As the title suggests, this album is heavily influenced by both George Orwell’s “1984” and Aldous Huxley’s “Brave New World”, but has a concept of it’s own. The story follows a rebellious young individual, initially belonging to an allegedly anti-establishment subculture, who after some tragic events has a clash with reality. He learns about his ancestors, and the position of his generation in today’s society. The expression of his rage by attempting suicide is interrupted by the outbreak of a new fake war.
This changes his mind – he is going to take his destiny into his own hands. However, his efforts to organize a mutiny and change the war-struck system fail and he is captured by the authorities. Unlike in Huxley’s novel, there is no father figure (no Mustapha Mond) at the end to guide him through his demise. He is taken to a Ministry of Love kind of institution and locked up in a dungeon where he self-examines himself and questions every decision in his life. Searching for ways to ease his suffering, his mind drifts away into abstract thoughts about the nature of reality, consciousness and existence itself.
At this point, the concept of “Danse Macabre” emerges, he finds comfort in the fact that his captors will eventually share his fate. His “transcendence” is interrupted by the guards who take him to his final destination – Room 101. There he is stripped of every last bit of humanity, dignity, and identity. He is forced to become what he hates the most. A fate worse, or equal to death.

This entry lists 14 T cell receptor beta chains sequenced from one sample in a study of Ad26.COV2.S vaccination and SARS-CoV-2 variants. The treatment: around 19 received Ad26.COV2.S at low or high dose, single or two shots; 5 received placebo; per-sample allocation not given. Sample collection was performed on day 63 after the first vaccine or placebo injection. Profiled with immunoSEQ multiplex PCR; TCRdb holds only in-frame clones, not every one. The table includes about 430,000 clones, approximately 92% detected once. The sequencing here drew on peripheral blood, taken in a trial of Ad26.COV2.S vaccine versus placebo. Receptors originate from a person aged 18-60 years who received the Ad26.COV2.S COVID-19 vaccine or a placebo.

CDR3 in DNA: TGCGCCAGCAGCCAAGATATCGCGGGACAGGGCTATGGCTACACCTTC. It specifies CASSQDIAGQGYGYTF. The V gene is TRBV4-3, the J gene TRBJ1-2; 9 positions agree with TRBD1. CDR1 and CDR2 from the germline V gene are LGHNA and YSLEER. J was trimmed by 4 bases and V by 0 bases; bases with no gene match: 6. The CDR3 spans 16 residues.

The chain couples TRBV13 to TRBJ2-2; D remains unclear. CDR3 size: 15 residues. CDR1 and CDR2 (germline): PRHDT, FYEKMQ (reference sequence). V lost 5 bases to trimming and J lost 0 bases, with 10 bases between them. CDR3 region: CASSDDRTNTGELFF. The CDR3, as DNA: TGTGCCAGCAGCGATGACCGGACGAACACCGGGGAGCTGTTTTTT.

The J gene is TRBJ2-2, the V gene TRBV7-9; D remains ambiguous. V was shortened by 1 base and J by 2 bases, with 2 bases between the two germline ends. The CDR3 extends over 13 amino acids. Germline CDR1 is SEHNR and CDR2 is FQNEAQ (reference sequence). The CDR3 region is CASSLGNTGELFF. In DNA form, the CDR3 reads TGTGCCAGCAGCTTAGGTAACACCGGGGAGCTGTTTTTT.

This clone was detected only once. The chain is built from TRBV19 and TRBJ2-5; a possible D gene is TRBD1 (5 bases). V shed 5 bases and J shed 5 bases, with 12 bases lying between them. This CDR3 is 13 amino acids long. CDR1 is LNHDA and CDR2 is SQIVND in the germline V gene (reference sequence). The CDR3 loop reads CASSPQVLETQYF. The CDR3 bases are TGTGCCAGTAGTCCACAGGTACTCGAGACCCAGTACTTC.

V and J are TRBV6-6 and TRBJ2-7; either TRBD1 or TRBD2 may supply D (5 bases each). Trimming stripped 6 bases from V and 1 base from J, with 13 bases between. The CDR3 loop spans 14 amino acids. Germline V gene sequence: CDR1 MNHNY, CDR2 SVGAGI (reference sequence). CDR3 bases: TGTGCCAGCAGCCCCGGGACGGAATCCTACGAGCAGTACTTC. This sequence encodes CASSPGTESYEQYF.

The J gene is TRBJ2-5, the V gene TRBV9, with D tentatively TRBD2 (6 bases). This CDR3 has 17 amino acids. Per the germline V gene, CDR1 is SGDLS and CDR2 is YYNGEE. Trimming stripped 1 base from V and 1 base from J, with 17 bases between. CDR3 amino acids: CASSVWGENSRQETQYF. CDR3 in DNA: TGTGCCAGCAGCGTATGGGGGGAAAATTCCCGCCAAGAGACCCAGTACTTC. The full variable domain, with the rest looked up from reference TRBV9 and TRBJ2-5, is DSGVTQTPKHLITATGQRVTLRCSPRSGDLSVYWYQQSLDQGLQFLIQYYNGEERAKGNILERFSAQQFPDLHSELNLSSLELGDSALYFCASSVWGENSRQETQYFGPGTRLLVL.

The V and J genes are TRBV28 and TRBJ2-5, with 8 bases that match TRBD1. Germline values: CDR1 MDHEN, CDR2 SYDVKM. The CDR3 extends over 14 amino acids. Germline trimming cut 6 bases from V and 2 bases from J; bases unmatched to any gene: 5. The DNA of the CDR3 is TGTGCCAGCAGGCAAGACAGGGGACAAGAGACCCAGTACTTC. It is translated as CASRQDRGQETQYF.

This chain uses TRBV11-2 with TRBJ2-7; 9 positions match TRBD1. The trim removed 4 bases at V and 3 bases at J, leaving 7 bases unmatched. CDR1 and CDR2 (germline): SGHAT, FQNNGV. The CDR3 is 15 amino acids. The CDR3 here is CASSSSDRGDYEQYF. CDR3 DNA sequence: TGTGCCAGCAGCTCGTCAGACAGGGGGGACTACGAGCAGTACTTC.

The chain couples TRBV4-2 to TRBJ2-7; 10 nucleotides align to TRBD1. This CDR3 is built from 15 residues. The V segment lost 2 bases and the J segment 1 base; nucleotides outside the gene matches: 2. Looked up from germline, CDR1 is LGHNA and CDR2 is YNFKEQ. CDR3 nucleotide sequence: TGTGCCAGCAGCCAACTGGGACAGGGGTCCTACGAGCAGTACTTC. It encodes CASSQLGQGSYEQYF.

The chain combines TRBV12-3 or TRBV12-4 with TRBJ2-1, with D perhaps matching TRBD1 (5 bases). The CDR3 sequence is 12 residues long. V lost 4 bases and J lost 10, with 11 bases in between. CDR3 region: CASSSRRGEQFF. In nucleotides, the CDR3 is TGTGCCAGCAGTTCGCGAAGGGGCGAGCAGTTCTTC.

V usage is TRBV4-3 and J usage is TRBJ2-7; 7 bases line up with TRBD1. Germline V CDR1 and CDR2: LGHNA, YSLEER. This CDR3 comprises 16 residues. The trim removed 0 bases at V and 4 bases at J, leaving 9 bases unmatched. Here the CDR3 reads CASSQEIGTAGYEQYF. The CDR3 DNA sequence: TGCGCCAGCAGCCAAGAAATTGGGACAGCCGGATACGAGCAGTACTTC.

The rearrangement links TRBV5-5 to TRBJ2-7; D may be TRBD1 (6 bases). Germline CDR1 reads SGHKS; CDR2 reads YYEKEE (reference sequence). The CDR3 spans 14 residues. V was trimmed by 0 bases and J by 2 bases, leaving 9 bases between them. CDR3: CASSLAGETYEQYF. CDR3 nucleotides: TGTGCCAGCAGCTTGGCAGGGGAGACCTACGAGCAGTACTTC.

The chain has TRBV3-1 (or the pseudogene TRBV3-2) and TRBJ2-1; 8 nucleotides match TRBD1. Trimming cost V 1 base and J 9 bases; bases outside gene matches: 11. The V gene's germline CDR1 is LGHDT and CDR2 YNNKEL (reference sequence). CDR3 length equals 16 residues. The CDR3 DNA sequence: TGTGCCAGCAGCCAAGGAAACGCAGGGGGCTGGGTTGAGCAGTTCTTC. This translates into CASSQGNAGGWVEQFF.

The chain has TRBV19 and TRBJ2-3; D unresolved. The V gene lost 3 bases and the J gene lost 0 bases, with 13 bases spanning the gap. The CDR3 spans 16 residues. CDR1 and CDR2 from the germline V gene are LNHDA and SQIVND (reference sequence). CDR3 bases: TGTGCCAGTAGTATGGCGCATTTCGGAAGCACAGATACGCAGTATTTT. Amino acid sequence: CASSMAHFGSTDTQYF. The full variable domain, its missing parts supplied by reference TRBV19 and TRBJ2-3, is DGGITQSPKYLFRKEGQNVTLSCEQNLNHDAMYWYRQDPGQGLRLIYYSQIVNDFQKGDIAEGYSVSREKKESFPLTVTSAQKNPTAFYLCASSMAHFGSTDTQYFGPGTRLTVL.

The music depicting this story is fast, intense, angry, but melodic and structured at the same time. It’s the product of many years of writing and refining while still retaining that raw edge. All aspects of the album are produced by the band itself, preserving the authenticity to the maximum.
1. Crash Course in Life
2. Toys in the Attic (Introduction)
3. The Underdog League
4. A (Suicide) Letter to Humanity
5. Blood Honey
6. No Mustapha Mond
7. Château d’If
9. Escape into Reality
10. Danse Macabre
11. The Odyssey to Room 101
The nucleus of this band dates back to 2005, when Đorđe Luković (guitar and backing vocals), Marko Danilović Tihi (drums) and Luka Matković (guitar and lead vocals) formed a band at a tender age, hailing from Belgrade, Serbia. After the break up of that band, Luka and Tihi formed Fatality and their partnership continued throughout the years, when they finally joined Space Eater, a legendary Serbian thrash metal band, in 2009, in which they were joined by Đorđe, just a few years down the line.
Under the Space Eater flag, they toured Europe twice, recorded two albums (“Aftershock” and “Passing through the Fire to Molech”), played the legendary Exit festival, etc. With more than enough experience under their belt, the three members decided to leave Space Eater and form a band of their own, recruiting yet another old acquaintance, Miloš Tomasović (bass guitar and backing vocals).
In 2016 the four members settled upon the name “Quasar-born”. While their musical roots are still firmly rooted in the late 80s thrash metal style, there is a lot more variety this time around, with influences creeping up out of numerous genres (such as death, black and heavy metal, classic and progressive rock, and even some jazz and ethno).
Besides the music itself, what Quasarborn really takes a lot of pride in, is the fact that that they are a DIY band. Their music is recorded and mixed by Luka (for Citadela Sound Production) and Tihi is the one responsible for all the visual material. Quasarborn’s debut album has just been released and they have playing shows throughout Europe (Exit Festival and Revolution Festival Timisoara, among others). So stick around and embark on the odyssey to Room 101 with us!
By Kostas Dahmer.